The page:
A former government drug chief has said that if the Home Office wants to reduce drug-related deaths, opposition to safe injection rooms should be dropped.
David Nutt, who chairs the Advisory Council on Drug Abuse, said that since the records began in 1993, drug deaths would "deliberately ignore evidence" by failing to answer last week's chapter at its highest level. Statistics show that deaths from drug poisoning increased by 16% last year, representing the highest year-over-year. Nevertheless, the Home Office is refusing to allow a safe injection room – spaces where the addict can squeeze under medical supervision.
Nutt was cited as a drug poisoner in 2009, saying ecstasy and LSD were less dangerous than alcohol. Now president of the drug science charity, he said Inspector: “Safe injection room works. Not only do they save lives, they are also the gateway to rehabilitation and removal of needles and other clutches from our streets and parks. They are a triple win. "
"Fixing rooms" have dramatically reduced drug deaths in many countries, including Denmark and Canada, but Home Office fees have hampered their efforts to conduct trials in the UK. The NHS was reprimanded in Glasgow for seeking approval to test them – there are more drug-related deaths in Scotland than in any other European country. In March, the Labor Party also called for a trial to reduce deaths on drug use rooms.
In a document written by the Office of the Office's Fish Legislation Legislation team last year and sent to Glasgow councilors, "there is evidence for the effectiveness of drug use rooms and the prevention of public nuisance problems associated with open drug scenes, and to reduce health risks for drug users."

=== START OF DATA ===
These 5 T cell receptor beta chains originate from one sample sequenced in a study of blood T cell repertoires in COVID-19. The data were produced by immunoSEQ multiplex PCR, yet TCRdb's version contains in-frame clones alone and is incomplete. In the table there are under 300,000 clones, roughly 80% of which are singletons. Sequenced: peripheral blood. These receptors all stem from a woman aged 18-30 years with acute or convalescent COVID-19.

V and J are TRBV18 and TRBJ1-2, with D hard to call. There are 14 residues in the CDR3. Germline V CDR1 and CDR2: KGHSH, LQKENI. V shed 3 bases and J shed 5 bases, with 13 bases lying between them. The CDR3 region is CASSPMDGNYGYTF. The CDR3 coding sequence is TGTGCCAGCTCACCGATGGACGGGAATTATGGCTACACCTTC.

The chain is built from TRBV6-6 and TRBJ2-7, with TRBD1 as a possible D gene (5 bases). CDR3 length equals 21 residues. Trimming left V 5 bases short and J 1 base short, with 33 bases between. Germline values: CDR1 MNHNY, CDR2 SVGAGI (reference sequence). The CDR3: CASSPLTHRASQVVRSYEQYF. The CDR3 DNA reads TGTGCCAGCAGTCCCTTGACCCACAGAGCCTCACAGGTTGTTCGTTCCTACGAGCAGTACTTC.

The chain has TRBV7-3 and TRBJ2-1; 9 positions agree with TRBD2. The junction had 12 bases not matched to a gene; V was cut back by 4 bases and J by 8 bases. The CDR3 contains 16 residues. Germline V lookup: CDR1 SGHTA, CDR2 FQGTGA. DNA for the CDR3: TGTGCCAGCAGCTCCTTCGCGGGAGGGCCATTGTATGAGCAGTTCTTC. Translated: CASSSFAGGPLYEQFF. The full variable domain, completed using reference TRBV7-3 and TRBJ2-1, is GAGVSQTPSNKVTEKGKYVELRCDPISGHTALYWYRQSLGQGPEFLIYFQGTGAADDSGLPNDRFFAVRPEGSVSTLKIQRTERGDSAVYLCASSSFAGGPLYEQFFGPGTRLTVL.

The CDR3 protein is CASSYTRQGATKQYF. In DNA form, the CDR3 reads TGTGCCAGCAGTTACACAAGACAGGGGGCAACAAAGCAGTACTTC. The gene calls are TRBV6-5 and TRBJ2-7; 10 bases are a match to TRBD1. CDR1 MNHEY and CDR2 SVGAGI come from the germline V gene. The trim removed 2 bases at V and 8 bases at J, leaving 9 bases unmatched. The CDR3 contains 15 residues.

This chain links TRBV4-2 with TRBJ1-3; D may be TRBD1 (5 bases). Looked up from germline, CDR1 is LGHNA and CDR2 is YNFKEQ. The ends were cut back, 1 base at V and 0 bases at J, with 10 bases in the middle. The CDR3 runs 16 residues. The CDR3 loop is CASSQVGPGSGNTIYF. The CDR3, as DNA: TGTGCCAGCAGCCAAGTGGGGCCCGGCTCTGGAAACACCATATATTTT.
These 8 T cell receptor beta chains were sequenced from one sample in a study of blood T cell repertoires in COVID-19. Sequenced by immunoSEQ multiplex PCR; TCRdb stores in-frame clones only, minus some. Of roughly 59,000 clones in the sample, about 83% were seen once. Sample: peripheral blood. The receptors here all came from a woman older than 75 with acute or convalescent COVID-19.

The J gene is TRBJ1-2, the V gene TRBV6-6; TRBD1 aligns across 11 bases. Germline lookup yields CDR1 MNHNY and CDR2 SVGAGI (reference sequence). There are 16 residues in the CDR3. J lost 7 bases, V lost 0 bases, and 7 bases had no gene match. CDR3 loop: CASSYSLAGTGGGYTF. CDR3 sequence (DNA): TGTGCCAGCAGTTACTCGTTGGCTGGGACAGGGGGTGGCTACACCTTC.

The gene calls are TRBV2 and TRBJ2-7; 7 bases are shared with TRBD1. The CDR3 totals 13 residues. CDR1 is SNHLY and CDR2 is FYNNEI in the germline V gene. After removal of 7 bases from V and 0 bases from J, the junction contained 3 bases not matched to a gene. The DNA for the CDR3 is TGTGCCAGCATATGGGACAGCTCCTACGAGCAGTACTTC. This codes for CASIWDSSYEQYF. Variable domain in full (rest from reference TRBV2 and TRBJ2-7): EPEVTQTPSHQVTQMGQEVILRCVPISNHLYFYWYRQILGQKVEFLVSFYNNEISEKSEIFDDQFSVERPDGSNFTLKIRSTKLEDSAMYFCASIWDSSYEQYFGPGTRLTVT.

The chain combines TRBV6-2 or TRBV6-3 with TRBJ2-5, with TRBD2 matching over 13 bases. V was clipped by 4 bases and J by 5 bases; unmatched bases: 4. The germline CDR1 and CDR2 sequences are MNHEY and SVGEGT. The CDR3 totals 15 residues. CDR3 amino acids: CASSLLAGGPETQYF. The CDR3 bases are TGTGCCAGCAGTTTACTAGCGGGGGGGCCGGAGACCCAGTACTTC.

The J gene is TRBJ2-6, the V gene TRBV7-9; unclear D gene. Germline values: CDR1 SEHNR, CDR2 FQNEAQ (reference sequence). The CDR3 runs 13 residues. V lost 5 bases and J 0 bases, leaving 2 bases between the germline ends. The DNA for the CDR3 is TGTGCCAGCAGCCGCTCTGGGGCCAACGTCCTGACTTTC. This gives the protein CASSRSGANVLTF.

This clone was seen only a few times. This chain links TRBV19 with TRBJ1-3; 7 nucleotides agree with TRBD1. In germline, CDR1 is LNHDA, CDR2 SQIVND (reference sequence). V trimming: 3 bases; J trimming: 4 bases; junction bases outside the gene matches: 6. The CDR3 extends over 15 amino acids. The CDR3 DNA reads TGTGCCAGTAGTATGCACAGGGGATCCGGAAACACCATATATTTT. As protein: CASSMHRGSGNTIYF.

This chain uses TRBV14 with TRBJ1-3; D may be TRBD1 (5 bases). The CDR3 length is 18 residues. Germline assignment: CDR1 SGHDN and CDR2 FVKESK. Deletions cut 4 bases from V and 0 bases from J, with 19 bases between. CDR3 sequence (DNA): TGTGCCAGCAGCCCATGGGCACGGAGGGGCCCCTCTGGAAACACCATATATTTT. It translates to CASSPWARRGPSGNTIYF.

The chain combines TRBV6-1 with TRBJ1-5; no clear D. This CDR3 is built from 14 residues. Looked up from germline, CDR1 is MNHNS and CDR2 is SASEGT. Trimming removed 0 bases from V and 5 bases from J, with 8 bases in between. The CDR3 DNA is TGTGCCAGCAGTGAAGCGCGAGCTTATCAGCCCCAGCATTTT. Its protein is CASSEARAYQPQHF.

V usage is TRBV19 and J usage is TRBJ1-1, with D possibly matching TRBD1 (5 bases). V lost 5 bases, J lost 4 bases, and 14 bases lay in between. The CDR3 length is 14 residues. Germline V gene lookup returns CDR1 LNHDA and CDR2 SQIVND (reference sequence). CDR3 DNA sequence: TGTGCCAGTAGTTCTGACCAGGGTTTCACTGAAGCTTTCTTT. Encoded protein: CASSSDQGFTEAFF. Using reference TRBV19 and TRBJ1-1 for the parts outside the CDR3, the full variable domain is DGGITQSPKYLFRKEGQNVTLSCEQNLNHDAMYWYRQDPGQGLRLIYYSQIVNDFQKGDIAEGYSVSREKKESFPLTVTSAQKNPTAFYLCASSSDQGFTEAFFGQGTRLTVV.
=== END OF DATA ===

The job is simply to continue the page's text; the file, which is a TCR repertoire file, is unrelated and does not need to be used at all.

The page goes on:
Campaigners point out that the rate of overdoses in policy-making European countries has dropped, while in Britain they have risen.
The latest figures show that last year 359 deaths were reported from drug poisoning in England and Wales, with more than half involved in heroin-related drugs.
Martin Powell, of the Transform Drug Policy Foundation, which seeks to reduce the harm caused by drugs through evidence-based policy reform, said: "When thousands of families are being victimized by avoidable drug deaths every year, it is unreasonable to block supervised drug use rooms. Do – especially when they have accepted the Glasgow Council, where Ann Chase is booming to allow him to open up, that he is working. We call on the Home Secretary to identify this as a public health crisis and act now. "Recent research published in June revealed that 230 people in 20 months in British Columbia. The death toll has saved these facilities – Canada's province has a similar population and drug problem.
Last year Guardian Visited a safe access facility in Denmark where 800 overdoses were registered without a single death, as nurses quickly administered antidote and made a person alive before an ambulance was called. Campaigners say drug-related deaths in the country have been stagnant since 2011, while no deaths have occurred in Europe's drug use rooms, with at least 78 people.
The UK Government's Advisory Council on Drug Abuse has stated itself that safe injection room overdoses have been successful in cutting deaths in Vancouver, Canada and Sydney, Australia.